Fannie Mae yesterday released its National Housing Survey for January 2012, delivering data that confirms a slowly accumulating rise in consumer confidence and expectations.
Doug Duncan, the vice president and chief economist at Fannie Mae, said recent employment numbers, which were far better than initially expected, contributed to the survey’s optimistic findings.
“Consumer sentiment has continued to rebound to the level witnessed around a year ago since hitting a setback last summer,” Duncan said. “The strengthening employment picture from Feb. 3 provides encouragement that the improving trend in consumer confidence will continue and will at some point be reflected in a firming up of consumer spending.”
Regarding home prices, 28 percent of the 1,000 respondents that Fannie sampled expect their home values to increase (up from 26 percent in December), while 16 percent expect values to fall (down 2 percent from December) and 51 percent expect values will remain stagnant.
Only 8 percent of respondents felt that mortgage rates would go down in 2012, and an overwhelming 71 percent felt that it is still a good time to buy a home, which is the same amount from December. Only 10 percent felt it was a good time to sell a home.
The incorporation of rental units, though, produced some interesting results. 43 percent of respondents thought rental prices would go up, and 46 percent thought they would stay the same; regardless of the increases, though, 30 percent still said they would rent their next property, while 64 percent intended to buy.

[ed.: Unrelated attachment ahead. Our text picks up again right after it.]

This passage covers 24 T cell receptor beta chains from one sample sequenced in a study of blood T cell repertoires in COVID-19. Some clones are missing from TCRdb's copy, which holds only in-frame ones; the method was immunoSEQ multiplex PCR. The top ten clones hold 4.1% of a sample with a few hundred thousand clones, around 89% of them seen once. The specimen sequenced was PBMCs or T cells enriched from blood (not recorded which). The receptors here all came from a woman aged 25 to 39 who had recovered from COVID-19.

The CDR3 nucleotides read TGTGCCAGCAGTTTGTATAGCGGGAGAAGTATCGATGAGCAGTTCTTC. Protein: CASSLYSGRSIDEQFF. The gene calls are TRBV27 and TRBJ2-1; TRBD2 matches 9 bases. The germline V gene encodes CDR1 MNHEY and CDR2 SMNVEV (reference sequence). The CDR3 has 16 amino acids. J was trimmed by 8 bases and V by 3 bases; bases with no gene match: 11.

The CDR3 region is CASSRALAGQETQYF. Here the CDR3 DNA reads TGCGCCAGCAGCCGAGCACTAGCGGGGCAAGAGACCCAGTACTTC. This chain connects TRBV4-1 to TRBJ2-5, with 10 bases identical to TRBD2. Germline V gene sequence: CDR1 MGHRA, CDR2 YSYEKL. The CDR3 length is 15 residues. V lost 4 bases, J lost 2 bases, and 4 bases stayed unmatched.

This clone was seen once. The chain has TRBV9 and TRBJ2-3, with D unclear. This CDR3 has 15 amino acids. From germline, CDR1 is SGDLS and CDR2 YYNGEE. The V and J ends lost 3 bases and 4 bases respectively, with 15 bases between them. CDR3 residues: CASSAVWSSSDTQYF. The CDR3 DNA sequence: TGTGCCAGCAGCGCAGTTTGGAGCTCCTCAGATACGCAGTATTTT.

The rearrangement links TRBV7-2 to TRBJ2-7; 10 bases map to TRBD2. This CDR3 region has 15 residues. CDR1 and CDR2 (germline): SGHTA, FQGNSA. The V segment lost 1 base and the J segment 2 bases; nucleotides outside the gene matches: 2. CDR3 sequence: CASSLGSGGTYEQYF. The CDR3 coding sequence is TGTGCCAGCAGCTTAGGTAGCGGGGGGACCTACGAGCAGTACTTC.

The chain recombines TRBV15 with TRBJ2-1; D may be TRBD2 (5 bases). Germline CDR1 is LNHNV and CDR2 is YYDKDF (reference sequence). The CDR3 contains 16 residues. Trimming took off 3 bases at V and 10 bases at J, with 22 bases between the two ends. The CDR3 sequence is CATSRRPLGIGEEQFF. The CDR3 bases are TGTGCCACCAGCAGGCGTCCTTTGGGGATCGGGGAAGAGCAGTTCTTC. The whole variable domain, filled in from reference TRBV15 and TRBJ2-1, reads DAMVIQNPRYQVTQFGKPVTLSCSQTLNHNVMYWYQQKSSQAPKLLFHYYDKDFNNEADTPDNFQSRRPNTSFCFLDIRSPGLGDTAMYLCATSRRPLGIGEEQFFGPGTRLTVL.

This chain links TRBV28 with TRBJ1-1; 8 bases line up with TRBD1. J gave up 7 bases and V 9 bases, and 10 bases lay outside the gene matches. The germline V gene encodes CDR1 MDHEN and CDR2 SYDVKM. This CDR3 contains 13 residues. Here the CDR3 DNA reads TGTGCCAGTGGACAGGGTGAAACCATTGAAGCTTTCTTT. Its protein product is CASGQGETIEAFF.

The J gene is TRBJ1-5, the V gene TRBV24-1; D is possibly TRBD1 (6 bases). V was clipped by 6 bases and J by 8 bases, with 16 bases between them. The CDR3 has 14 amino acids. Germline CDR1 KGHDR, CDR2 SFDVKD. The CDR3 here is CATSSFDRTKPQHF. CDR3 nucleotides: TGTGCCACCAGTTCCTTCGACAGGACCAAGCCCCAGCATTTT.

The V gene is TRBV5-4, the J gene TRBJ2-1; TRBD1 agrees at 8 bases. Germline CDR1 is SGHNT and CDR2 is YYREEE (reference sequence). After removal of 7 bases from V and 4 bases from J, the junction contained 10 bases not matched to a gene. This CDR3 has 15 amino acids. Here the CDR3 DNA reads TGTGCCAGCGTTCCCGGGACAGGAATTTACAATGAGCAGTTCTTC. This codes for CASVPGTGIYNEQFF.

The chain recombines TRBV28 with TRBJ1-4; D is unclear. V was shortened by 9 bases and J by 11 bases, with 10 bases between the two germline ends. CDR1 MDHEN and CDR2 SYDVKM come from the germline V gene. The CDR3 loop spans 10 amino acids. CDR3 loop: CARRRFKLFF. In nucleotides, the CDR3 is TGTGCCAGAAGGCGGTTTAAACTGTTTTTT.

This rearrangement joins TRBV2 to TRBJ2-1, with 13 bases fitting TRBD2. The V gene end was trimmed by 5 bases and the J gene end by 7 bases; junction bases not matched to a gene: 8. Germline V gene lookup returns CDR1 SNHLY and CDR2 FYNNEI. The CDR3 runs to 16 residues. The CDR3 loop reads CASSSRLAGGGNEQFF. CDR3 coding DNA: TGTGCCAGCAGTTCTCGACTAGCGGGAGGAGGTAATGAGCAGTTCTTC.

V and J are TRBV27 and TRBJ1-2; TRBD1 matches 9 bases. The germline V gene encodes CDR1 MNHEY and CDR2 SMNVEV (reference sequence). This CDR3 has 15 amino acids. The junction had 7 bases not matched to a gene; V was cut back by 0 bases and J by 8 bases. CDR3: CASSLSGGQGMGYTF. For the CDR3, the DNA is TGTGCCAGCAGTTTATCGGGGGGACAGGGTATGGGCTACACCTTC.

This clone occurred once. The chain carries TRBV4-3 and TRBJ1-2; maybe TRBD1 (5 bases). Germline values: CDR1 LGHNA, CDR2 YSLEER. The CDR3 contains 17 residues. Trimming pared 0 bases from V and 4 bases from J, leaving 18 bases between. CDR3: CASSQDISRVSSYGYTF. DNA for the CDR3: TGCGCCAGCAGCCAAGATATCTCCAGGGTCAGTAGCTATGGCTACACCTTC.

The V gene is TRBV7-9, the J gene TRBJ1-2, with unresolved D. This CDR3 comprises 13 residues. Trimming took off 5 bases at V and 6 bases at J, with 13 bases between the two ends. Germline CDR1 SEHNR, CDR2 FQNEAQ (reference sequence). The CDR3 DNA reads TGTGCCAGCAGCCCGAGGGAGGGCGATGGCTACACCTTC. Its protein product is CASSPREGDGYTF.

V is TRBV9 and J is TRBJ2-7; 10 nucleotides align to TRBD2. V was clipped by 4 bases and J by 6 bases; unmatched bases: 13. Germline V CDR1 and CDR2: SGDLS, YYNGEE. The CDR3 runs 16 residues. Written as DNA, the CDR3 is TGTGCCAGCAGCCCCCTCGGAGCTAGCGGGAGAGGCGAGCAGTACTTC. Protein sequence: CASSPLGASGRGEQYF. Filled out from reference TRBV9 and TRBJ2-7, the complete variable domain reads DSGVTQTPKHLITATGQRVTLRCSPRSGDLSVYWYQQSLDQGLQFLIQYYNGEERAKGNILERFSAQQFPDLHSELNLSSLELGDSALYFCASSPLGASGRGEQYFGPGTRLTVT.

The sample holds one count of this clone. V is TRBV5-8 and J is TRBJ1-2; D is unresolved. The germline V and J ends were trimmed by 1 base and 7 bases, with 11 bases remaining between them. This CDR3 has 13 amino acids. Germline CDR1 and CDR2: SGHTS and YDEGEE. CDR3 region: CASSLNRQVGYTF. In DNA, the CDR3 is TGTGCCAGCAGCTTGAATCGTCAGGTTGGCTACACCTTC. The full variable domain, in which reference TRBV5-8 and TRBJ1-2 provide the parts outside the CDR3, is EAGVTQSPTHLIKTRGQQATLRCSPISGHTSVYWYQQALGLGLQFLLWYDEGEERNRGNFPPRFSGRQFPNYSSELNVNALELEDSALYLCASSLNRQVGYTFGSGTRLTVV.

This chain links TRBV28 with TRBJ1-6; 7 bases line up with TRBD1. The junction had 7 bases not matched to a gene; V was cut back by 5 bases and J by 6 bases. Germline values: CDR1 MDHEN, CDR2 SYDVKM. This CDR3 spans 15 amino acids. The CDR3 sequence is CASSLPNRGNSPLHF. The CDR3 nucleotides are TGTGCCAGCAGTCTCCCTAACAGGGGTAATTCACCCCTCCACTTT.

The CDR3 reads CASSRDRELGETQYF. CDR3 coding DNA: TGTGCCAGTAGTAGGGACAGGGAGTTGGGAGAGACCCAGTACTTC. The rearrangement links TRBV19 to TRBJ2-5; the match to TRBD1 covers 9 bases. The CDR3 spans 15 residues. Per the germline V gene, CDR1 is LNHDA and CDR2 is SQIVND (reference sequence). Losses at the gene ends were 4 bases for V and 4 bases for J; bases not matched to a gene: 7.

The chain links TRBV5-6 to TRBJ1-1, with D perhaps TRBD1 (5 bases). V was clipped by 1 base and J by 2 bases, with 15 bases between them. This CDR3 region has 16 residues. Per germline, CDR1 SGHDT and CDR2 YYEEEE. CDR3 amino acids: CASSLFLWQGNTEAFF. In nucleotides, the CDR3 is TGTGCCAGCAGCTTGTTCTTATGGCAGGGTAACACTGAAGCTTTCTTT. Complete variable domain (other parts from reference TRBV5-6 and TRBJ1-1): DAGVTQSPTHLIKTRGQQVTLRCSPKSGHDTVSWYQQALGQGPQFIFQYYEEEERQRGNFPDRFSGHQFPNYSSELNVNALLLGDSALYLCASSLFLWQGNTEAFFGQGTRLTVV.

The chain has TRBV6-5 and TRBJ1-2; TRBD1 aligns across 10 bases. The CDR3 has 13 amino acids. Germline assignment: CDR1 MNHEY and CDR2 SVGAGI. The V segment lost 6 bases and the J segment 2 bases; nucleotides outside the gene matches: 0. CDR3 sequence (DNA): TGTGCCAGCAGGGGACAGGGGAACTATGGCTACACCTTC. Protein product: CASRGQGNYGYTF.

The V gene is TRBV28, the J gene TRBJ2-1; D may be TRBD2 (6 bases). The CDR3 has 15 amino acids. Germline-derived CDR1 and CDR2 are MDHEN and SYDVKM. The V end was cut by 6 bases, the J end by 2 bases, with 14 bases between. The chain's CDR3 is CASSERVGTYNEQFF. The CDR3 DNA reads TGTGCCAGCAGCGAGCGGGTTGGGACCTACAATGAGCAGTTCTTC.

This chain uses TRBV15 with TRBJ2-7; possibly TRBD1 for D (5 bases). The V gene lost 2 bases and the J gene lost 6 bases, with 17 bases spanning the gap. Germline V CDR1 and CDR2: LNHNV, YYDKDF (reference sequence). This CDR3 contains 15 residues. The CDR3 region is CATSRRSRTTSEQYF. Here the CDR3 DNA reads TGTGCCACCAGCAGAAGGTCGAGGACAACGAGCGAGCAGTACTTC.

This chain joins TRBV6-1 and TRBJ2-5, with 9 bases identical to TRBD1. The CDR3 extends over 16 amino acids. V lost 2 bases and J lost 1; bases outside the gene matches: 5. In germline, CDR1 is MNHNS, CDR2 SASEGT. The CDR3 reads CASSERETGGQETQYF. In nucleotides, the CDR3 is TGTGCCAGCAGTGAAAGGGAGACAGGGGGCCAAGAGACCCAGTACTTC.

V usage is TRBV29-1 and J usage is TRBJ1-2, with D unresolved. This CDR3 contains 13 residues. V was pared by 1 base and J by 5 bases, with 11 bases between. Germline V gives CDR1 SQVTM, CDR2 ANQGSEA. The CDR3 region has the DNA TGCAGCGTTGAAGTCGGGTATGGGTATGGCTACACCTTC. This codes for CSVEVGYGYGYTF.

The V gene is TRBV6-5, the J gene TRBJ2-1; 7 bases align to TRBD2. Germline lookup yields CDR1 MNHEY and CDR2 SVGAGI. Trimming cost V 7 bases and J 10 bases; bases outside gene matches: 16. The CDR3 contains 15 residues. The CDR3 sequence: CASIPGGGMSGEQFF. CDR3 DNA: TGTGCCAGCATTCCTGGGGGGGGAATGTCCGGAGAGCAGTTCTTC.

In additional comments, Duncan said that consumer’s expectations of low rates may not reconcile with an improving job market.
“The Federal Reserve’s pledge to keep interest rates low beyond 2014, extending their prior time frame of mid-2013 announced in the summer, appears to have been reflected in the rising share of consumers expecting the rate to remain near record low levels for another year,” Duncan said. “At the same time, consumers expect home prices to rise over the next year, extending the streak of rising home price expectations to four months. If the employment market continues to strengthen, it is unlikely that the Fed will be able to keep its low interest pledge for long, and a more meaningful housing recovery may not be far behind if consumers are faced with the prospect of rising mortgage rates and home prices amid increased job security.”